Compensation is a factor that may have not yet caught up with the work-place changes wrought by COVID-19. In some industries, companies have declared that remote workers may have their compensation adjusted based on perceived cost of living. The main cost driver in this estimation would be the area in which workers live and work from. For example, Facebook announced that it may adjust wages for those employees who “leave Silicon Valley for areas with cheaper cost-of-living” (Lauren Frias, “Mark Zuckerberg Said Facebook Employees Who Move Out of Silicon Valley May Face Pay Cuts,” Business Insider, May 21, 2020, https://bit.ly/2CL2aR1).
Rent and occupancy for most businesses is a fixed overhead cost. By allocating the occupancy cost—whether rented or owned—among production units, business managers know the utilization and realization that real-estate asset produce. That “realization rate” has been squeezed by changes, however. What was taken for granted 20 years ago, the prevailing expectation from baby boomers who saw the 9-to-5 paradigm as a minimum, is now increasingly seen as irrelevant by millennials. As baby boomers retire, millennials have little investment in the traditional office mentality and are more transient in their careers than ever before (Karen K. Myers and Kamyab Sadaghiani, “Millennials in the Workplace: A Communication Perspective on Millennials’ Organizational Relationships and Performance,” Journal of Business and Psychology; March 2010; Amy Adkins, “Millennials: The Job-Hopping Generation,” Gallup Business Journal,https://bit.ly/3fDzjN6). This lack of loyalty to the physical presence of a workplace by a large swath of the workforce, combined with stay-at-home requirements during the COVID-19 pandemic, highlights the yawning gap between the occupancy cost realization, and the realizable ratio of occupancy cost, and other fixed overhead costs, such as insurance. To achieve better results, occupancy costs may need to shift from office-at-work to office-at-home costs. Some companies are experimenting with sharing costs for employees to modify their personal homes to a primarily at-home mode (Annie Nova, “Working from home? You might be able to expense a new desk,” CNBC, June 3, 2020, https://cnb.cx/2WqPuG0).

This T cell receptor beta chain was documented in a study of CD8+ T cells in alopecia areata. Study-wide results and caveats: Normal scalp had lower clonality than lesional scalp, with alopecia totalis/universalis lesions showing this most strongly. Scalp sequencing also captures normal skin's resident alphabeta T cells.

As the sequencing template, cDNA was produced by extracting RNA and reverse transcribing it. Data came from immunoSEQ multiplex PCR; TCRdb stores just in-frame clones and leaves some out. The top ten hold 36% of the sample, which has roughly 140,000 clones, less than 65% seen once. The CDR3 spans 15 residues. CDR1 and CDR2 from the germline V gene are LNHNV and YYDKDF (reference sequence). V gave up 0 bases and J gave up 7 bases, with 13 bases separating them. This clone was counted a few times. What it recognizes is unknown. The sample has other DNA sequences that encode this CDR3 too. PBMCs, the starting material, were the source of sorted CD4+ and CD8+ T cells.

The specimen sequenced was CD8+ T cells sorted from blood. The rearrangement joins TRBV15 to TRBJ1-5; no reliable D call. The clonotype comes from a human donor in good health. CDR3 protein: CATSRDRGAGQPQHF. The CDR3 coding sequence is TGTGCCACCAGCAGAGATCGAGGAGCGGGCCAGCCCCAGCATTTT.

Business development represents a mixed bag due to the COVID-19 pandemic and the post-pandemic reality that is yet to follow. The traditional business development model that has required in-person acquaintances has been suspended, while alternatives are rising. The “screen real estate” of professional workers—managers, employees, vendors, customers, and consultants—is full of messaging that is simply restrictive in terms of the signal-to-noise ratio. There is only so much screen space, which can only transmit so much information. The absence of the handshake, the facial expression, and the personal connection makes many wistful for the business development of yore. In the main, the advice given to most professionals (Art Kuesel, “5 Steps to Keep Business Development Alive in the Pandemic,” Accounting Today,https://bit.ly/32lyq8h) is to build on existing, prepandemic goodwill capital. This may be helpful for some business leaders, but others cannot take this advice if their prepandemic network is small. It remains to be seen how the business development realm will adapt.
Compensation is a factor that may have not yet caught up with the workplace changes wrought by COVID-19.
What Do Stakeholders See?
Exhibit 1 summarizes the perceived and expected changes for the various stakeholders in the post-pandemic paradigm. Some of these pro and con factors are self-explanatory, whereas others are more nuanced. The exhibit does not purport to be a definitive description of factors or stakeholders; rather, it is intended to lay the framework for a discussion by various stakeholders about their unique perspective and understand the possible viewpoint of other stakeholders.